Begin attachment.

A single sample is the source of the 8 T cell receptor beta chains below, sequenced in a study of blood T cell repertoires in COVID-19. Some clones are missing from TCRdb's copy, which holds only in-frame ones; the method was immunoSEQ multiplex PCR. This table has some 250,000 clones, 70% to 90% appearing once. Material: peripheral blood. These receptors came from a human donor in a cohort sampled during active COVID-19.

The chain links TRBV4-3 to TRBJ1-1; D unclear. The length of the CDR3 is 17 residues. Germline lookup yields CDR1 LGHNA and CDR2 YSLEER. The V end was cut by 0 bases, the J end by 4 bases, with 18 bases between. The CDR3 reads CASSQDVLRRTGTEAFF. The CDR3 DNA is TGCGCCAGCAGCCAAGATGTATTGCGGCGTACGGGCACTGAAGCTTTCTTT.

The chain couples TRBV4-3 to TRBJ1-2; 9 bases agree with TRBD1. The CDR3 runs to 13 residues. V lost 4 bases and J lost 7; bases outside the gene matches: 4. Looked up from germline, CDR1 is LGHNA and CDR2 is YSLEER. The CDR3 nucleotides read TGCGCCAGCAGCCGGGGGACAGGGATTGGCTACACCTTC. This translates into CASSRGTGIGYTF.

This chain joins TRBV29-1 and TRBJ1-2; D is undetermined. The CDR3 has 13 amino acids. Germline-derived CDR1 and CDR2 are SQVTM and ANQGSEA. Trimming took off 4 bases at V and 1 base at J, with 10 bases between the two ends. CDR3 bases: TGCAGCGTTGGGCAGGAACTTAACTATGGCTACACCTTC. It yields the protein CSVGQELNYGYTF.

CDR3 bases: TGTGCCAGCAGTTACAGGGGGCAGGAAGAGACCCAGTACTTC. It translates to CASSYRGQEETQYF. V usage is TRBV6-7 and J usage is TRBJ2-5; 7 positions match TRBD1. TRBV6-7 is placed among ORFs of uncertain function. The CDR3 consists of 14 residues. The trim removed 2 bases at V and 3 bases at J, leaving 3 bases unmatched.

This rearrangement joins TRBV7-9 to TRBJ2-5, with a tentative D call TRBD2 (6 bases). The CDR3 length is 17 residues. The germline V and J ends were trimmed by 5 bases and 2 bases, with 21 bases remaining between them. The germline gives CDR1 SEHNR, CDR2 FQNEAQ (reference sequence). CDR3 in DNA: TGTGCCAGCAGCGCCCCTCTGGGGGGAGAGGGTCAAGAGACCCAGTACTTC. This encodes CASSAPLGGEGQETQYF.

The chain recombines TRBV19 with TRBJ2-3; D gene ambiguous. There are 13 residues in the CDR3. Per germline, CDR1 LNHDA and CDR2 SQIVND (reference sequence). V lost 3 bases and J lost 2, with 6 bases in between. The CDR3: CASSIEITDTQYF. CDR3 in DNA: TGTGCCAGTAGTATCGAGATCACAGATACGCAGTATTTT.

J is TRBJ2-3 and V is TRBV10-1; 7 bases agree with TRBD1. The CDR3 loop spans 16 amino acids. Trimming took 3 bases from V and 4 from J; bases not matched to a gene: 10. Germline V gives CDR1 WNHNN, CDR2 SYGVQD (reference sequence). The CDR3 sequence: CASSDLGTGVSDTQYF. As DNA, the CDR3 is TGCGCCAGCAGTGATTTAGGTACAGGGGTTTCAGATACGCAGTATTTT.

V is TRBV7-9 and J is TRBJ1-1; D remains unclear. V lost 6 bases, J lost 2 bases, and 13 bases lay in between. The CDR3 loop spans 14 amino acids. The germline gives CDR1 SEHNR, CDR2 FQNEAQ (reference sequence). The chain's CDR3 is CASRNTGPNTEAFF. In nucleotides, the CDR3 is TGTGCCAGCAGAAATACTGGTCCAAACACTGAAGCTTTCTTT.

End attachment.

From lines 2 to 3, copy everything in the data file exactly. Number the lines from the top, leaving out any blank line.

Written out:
The chain links TRBV4-3 to TRBJ1-1; D unclear. The length of the CDR3 is 17 residues. Germline lookup yields CDR1 LGHNA and CDR2 YSLEER. The V end was cut by 0 bases, the J end by 4 bases, with 18 bases between. The CDR3 reads CASSQDVLRRTGTEAFF. The CDR3 DNA is TGCGCCAGCAGCCAAGATGTATTGCGGCGTACGGGCACTGAAGCTTTCTTT.

The chain couples TRBV4-3 to TRBJ1-2; 9 bases agree with TRBD1. The CDR3 runs to 13 residues. V lost 4 bases and J lost 7; bases outside the gene matches: 4. Looked up from germline, CDR1 is LGHNA and CDR2 is YSLEER. The CDR3 nucleotides read TGCGCCAGCAGCCGGGGGACAGGGATTGGCTACACCTTC. This translates into CASSRGTGIGYTF.